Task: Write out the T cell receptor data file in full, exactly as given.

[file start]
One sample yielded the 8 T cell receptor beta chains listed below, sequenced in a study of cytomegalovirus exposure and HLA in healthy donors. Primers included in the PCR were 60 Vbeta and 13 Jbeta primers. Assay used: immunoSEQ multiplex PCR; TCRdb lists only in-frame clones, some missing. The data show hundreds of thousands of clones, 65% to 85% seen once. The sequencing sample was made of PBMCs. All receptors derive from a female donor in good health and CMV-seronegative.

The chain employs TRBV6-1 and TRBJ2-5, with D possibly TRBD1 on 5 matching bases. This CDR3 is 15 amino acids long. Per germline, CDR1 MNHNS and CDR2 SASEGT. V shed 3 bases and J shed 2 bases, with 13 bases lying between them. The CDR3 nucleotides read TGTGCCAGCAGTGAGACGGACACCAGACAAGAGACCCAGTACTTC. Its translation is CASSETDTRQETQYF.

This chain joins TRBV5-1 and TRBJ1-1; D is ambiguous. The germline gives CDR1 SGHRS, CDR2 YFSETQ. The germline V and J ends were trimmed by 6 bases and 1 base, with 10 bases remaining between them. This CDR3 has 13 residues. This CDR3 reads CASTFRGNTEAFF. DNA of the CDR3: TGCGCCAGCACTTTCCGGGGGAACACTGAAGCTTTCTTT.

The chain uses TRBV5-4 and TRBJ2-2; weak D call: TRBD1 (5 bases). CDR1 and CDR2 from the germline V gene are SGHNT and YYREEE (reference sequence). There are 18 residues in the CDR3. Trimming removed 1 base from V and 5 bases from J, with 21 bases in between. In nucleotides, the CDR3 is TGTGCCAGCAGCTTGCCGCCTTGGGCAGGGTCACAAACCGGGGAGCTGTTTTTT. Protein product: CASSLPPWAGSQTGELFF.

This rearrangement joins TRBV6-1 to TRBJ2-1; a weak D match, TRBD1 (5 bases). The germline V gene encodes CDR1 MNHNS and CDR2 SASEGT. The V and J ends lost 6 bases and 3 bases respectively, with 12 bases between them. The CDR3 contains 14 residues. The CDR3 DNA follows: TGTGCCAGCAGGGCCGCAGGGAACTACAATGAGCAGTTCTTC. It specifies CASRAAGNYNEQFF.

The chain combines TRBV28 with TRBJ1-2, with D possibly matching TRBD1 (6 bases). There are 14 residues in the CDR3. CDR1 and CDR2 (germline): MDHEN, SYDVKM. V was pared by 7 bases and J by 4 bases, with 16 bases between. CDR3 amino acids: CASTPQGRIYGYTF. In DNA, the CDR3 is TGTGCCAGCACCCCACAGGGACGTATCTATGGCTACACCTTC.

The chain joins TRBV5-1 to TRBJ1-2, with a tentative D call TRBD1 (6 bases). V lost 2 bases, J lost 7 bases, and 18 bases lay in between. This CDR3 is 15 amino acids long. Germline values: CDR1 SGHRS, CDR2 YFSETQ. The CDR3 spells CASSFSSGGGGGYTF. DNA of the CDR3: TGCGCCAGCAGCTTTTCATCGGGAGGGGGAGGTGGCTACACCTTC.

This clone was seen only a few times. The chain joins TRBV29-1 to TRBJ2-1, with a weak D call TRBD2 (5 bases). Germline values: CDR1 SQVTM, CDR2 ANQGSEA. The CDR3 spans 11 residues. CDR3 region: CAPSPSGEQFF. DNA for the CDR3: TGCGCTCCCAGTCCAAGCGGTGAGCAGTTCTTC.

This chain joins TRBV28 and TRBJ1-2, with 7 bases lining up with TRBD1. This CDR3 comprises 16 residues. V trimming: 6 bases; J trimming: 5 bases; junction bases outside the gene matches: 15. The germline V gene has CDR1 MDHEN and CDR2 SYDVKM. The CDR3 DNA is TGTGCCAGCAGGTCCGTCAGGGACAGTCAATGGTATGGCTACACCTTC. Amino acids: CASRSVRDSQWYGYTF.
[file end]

One sample yielded the 8 T cell receptor beta chains listed below, sequenced in a study of cytomegalovirus exposure and HLA in healthy donors. Primers included in the PCR were 60 Vbeta and 13 Jbeta primers. Assay used: immunoSEQ multiplex PCR; TCRdb lists only in-frame clones, some missing. The data show hundreds of thousands of clones, 65% to 85% seen once. The sequencing sample was made of PBMCs. All receptors derive from a female donor in good health and CMV-seronegative.

The chain employs TRBV6-1 and TRBJ2-5, with D possibly TRBD1 on 5 matching bases. This CDR3 is 15 amino acids long. Per germline, CDR1 MNHNS and CDR2 SASEGT. V shed 3 bases and J shed 2 bases, with 13 bases lying between them. The CDR3 nucleotides read TGTGCCAGCAGTGAGACGGACACCAGACAAGAGACCCAGTACTTC. Its translation is CASSETDTRQETQYF.

This chain joins TRBV5-1 and TRBJ1-1; D is ambiguous. The germline gives CDR1 SGHRS, CDR2 YFSETQ. The germline V and J ends were trimmed by 6 bases and 1 base, with 10 bases remaining between them. This CDR3 has 13 residues. This CDR3 reads CASTFRGNTEAFF. DNA of the CDR3: TGCGCCAGCACTTTCCGGGGGAACACTGAAGCTTTCTTT.

The chain uses TRBV5-4 and TRBJ2-2; weak D call: TRBD1 (5 bases). CDR1 and CDR2 from the germline V gene are SGHNT and YYREEE (reference sequence). There are 18 residues in the CDR3. Trimming removed 1 base from V and 5 bases from J, with 21 bases in between. In nucleotides, the CDR3 is TGTGCCAGCAGCTTGCCGCCTTGGGCAGGGTCACAAACCGGGGAGCTGTTTTTT. Protein product: CASSLPPWAGSQTGELFF.

This rearrangement joins TRBV6-1 to TRBJ2-1; a weak D match, TRBD1 (5 bases). The germline V gene encodes CDR1 MNHNS and CDR2 SASEGT. The V and J ends lost 6 bases and 3 bases respectively, with 12 bases between them. The CDR3 contains 14 residues. The CDR3 DNA follows: TGTGCCAGCAGGGCCGCAGGGAACTACAATGAGCAGTTCTTC. It specifies CASRAAGNYNEQFF.

The chain combines TRBV28 with TRBJ1-2, with D possibly matching TRBD1 (6 bases). There are 14 residues in the CDR3. CDR1 and CDR2 (germline): MDHEN, SYDVKM. V was pared by 7 bases and J by 4 bases, with 16 bases between. CDR3 amino acids: CASTPQGRIYGYTF. In DNA, the CDR3 is TGTGCCAGCACCCCACAGGGACGTATCTATGGCTACACCTTC.

The chain joins TRBV5-1 to TRBJ1-2, with a tentative D call TRBD1 (6 bases). V lost 2 bases, J lost 7 bases, and 18 bases lay in between. This CDR3 is 15 amino acids long. Germline values: CDR1 SGHRS, CDR2 YFSETQ. The CDR3 spells CASSFSSGGGGGYTF. DNA of the CDR3: TGCGCCAGCAGCTTTTCATCGGGAGGGGGAGGTGGCTACACCTTC.

This clone was seen only a few times. The chain joins TRBV29-1 to TRBJ2-1, with a weak D call TRBD2 (5 bases). Germline values: CDR1 SQVTM, CDR2 ANQGSEA. The CDR3 spans 11 residues. CDR3 region: CAPSPSGEQFF. DNA for the CDR3: TGCGCTCCCAGTCCAAGCGGTGAGCAGTTCTTC.

This chain joins TRBV28 and TRBJ1-2, with 7 bases lining up with TRBD1. This CDR3 comprises 16 residues. V trimming: 6 bases; J trimming: 5 bases; junction bases outside the gene matches: 15. The germline V gene has CDR1 MDHEN and CDR2 SYDVKM. The CDR3 DNA is TGTGCCAGCAGGTCCGTCAGGGACAGTCAATGGTATGGCTACACCTTC. Amino acids: CASRSVRDSQWYGYTF.